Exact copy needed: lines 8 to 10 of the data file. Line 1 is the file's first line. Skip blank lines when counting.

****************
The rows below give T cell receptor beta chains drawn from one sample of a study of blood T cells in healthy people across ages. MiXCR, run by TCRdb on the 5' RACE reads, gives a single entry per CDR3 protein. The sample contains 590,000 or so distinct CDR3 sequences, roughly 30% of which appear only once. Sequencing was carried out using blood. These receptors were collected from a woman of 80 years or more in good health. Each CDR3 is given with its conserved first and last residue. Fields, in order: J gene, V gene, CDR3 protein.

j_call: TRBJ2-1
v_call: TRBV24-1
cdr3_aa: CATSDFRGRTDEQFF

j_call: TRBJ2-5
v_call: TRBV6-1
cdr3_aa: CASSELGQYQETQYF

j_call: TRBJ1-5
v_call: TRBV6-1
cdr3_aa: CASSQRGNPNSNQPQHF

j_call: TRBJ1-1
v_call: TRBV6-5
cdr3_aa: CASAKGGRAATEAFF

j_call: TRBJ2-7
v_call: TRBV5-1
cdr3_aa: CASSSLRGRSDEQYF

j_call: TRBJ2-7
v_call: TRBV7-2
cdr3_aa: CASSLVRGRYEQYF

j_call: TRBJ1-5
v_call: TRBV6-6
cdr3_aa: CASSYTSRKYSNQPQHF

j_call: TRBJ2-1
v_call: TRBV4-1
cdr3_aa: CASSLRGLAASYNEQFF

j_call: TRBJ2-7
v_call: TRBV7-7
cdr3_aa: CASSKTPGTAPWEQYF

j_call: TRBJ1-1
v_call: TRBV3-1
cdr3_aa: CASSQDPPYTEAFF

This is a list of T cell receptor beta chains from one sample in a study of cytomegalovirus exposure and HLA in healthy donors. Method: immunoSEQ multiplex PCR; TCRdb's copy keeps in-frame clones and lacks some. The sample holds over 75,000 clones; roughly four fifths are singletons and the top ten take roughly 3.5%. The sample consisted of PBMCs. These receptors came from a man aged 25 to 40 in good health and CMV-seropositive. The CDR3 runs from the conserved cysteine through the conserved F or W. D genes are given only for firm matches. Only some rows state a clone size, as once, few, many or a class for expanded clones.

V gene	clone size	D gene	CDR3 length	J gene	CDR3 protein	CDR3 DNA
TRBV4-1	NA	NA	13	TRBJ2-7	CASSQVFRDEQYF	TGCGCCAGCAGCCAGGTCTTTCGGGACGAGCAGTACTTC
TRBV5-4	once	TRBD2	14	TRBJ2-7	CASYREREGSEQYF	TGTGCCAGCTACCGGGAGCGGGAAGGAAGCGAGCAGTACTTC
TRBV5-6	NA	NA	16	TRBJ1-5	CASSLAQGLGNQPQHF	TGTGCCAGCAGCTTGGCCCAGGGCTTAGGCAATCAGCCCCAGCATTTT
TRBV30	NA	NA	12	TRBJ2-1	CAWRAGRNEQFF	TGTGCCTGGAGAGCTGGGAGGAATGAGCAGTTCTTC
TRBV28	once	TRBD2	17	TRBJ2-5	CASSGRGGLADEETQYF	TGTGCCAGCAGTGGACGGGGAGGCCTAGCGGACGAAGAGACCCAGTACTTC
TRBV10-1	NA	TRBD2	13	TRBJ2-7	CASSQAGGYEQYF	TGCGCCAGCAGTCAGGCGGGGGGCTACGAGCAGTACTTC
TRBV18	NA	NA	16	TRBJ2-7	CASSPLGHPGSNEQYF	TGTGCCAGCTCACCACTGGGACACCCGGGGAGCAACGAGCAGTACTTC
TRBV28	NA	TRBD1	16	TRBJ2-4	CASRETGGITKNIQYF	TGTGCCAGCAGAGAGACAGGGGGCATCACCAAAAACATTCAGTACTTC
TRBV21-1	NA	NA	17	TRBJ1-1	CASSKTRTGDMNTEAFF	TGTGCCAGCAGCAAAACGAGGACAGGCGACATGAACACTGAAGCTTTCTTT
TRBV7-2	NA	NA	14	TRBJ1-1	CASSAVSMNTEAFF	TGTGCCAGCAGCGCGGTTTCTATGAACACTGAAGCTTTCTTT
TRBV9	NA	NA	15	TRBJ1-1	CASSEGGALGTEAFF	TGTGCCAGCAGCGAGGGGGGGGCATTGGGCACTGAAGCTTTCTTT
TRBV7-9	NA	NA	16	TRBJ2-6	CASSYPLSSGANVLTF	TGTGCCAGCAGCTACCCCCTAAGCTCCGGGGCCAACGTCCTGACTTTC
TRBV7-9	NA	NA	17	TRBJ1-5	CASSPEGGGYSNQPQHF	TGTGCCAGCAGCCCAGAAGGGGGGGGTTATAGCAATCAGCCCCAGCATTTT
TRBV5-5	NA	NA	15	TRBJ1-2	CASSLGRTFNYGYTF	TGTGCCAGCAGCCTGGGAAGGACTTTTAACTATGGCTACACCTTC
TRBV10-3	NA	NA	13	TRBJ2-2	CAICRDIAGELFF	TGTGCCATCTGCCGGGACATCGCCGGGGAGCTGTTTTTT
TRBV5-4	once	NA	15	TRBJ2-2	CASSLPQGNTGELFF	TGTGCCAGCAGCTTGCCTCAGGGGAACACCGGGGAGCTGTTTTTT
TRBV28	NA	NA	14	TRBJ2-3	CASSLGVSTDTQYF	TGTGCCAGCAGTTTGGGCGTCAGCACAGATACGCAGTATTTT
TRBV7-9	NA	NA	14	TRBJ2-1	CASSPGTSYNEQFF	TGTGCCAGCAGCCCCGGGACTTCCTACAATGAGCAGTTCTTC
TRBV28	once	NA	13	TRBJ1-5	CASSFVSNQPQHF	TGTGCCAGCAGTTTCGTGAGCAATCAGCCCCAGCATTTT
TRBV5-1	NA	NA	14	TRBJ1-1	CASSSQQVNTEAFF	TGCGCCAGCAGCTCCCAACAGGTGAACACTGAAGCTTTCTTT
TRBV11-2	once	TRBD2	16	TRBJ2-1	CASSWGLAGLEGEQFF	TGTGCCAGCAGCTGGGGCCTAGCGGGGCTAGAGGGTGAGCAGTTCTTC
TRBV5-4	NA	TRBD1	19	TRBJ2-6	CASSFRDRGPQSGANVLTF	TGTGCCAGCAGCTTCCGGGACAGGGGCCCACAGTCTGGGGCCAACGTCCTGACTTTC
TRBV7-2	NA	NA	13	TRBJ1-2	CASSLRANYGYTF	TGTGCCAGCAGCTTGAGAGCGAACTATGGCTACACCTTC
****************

j_call: TRBJ1-5
v_call: TRBV6-1
cdr3_aa: CASSQRGNPNSNQPQHF